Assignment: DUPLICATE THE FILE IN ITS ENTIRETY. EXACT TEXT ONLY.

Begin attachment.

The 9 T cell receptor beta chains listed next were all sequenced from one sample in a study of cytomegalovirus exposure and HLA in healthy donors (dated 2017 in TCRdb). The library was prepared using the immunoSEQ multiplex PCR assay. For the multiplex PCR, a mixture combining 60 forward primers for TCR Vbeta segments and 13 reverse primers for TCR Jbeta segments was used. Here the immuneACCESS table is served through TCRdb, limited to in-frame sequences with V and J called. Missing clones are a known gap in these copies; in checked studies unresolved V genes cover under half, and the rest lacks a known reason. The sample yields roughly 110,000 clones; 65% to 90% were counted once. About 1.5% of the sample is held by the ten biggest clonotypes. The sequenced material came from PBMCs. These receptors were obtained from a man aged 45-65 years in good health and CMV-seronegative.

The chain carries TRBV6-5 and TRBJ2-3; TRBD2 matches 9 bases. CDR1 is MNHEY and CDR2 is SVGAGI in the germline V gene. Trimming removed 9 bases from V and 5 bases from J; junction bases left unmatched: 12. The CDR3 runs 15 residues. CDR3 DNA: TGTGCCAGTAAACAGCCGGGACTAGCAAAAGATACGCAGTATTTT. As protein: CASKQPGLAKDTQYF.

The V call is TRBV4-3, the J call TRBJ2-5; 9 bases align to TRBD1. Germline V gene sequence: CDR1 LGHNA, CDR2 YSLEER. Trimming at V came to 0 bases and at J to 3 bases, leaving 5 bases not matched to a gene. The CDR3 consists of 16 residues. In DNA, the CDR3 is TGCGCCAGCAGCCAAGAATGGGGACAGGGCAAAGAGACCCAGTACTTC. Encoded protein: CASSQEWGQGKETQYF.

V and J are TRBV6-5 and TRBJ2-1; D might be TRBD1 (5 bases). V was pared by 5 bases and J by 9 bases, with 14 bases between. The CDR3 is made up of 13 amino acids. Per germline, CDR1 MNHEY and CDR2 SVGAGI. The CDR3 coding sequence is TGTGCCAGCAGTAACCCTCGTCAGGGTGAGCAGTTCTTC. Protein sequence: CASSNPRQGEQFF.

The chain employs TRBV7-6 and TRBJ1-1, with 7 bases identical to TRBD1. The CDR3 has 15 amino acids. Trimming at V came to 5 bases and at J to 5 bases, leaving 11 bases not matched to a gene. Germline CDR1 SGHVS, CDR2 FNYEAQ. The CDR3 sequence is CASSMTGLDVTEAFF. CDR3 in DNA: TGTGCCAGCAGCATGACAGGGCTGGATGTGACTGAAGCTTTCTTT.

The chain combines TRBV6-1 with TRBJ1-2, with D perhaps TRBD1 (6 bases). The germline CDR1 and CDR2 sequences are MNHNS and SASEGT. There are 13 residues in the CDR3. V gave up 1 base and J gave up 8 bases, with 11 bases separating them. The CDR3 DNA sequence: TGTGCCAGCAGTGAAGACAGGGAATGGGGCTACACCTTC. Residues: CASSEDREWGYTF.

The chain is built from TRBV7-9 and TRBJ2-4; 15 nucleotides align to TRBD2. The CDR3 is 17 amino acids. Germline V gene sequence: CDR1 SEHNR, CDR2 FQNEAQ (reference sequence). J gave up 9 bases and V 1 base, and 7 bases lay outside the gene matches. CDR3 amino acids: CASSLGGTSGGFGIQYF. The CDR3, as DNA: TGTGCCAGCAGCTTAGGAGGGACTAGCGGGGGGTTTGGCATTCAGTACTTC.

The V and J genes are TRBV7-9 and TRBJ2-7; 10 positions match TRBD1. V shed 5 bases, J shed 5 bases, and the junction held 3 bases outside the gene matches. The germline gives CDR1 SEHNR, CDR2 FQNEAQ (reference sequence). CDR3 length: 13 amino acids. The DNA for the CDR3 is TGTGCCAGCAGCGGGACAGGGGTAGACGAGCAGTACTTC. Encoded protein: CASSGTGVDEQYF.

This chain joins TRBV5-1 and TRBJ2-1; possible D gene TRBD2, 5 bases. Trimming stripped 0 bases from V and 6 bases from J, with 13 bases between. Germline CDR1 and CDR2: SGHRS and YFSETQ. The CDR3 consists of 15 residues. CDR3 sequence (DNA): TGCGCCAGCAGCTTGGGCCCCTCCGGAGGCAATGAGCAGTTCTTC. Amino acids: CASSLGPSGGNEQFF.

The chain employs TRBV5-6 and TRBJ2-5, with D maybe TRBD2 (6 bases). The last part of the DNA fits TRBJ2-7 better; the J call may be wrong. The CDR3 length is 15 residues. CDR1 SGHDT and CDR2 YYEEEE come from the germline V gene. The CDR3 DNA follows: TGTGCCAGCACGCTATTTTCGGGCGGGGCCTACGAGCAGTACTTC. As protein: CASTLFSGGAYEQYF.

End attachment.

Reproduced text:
The 9 T cell receptor beta chains listed next were all sequenced from one sample in a study of cytomegalovirus exposure and HLA in healthy donors (dated 2017 in TCRdb). The library was prepared using the immunoSEQ multiplex PCR assay. For the multiplex PCR, a mixture combining 60 forward primers for TCR Vbeta segments and 13 reverse primers for TCR Jbeta segments was used. Here the immuneACCESS table is served through TCRdb, limited to in-frame sequences with V and J called. Missing clones are a known gap in these copies; in checked studies unresolved V genes cover under half, and the rest lacks a known reason. The sample yields roughly 110,000 clones; 65% to 90% were counted once. About 1.5% of the sample is held by the ten biggest clonotypes. The sequenced material came from PBMCs. These receptors were obtained from a man aged 45-65 years in good health and CMV-seronegative.

The chain carries TRBV6-5 and TRBJ2-3; TRBD2 matches 9 bases. CDR1 is MNHEY and CDR2 is SVGAGI in the germline V gene. Trimming removed 9 bases from V and 5 bases from J; junction bases left unmatched: 12. The CDR3 runs 15 residues. CDR3 DNA: TGTGCCAGTAAACAGCCGGGACTAGCAAAAGATACGCAGTATTTT. As protein: CASKQPGLAKDTQYF.

The V call is TRBV4-3, the J call TRBJ2-5; 9 bases align to TRBD1. Germline V gene sequence: CDR1 LGHNA, CDR2 YSLEER. Trimming at V came to 0 bases and at J to 3 bases, leaving 5 bases not matched to a gene. The CDR3 consists of 16 residues. In DNA, the CDR3 is TGCGCCAGCAGCCAAGAATGGGGACAGGGCAAAGAGACCCAGTACTTC. Encoded protein: CASSQEWGQGKETQYF.

V and J are TRBV6-5 and TRBJ2-1; D might be TRBD1 (5 bases). V was pared by 5 bases and J by 9 bases, with 14 bases between. The CDR3 is made up of 13 amino acids. Per germline, CDR1 MNHEY and CDR2 SVGAGI. The CDR3 coding sequence is TGTGCCAGCAGTAACCCTCGTCAGGGTGAGCAGTTCTTC. Protein sequence: CASSNPRQGEQFF.

The chain employs TRBV7-6 and TRBJ1-1, with 7 bases identical to TRBD1. The CDR3 has 15 amino acids. Trimming at V came to 5 bases and at J to 5 bases, leaving 11 bases not matched to a gene. Germline CDR1 SGHVS, CDR2 FNYEAQ. The CDR3 sequence is CASSMTGLDVTEAFF. CDR3 in DNA: TGTGCCAGCAGCATGACAGGGCTGGATGTGACTGAAGCTTTCTTT.

The chain combines TRBV6-1 with TRBJ1-2, with D perhaps TRBD1 (6 bases). The germline CDR1 and CDR2 sequences are MNHNS and SASEGT. There are 13 residues in the CDR3. V gave up 1 base and J gave up 8 bases, with 11 bases separating them. The CDR3 DNA sequence: TGTGCCAGCAGTGAAGACAGGGAATGGGGCTACACCTTC. Residues: CASSEDREWGYTF.

The chain is built from TRBV7-9 and TRBJ2-4; 15 nucleotides align to TRBD2. The CDR3 is 17 amino acids. Germline V gene sequence: CDR1 SEHNR, CDR2 FQNEAQ (reference sequence). J gave up 9 bases and V 1 base, and 7 bases lay outside the gene matches. CDR3 amino acids: CASSLGGTSGGFGIQYF. The CDR3, as DNA: TGTGCCAGCAGCTTAGGAGGGACTAGCGGGGGGTTTGGCATTCAGTACTTC.

The V and J genes are TRBV7-9 and TRBJ2-7; 10 positions match TRBD1. V shed 5 bases, J shed 5 bases, and the junction held 3 bases outside the gene matches. The germline gives CDR1 SEHNR, CDR2 FQNEAQ (reference sequence). CDR3 length: 13 amino acids. The DNA for the CDR3 is TGTGCCAGCAGCGGGACAGGGGTAGACGAGCAGTACTTC. Encoded protein: CASSGTGVDEQYF.

This chain joins TRBV5-1 and TRBJ2-1; possible D gene TRBD2, 5 bases. Trimming stripped 0 bases from V and 6 bases from J, with 13 bases between. Germline CDR1 and CDR2: SGHRS and YFSETQ. The CDR3 consists of 15 residues. CDR3 sequence (DNA): TGCGCCAGCAGCTTGGGCCCCTCCGGAGGCAATGAGCAGTTCTTC. Amino acids: CASSLGPSGGNEQFF.

The chain employs TRBV5-6 and TRBJ2-5, with D maybe TRBD2 (6 bases). The last part of the DNA fits TRBJ2-7 better; the J call may be wrong. The CDR3 length is 15 residues. CDR1 SGHDT and CDR2 YYEEEE come from the germline V gene. The CDR3 DNA follows: TGTGCCAGCACGCTATTTTCGGGCGGGGCCTACGAGCAGTACTTC. As protein: CASTLFSGGAYEQYF.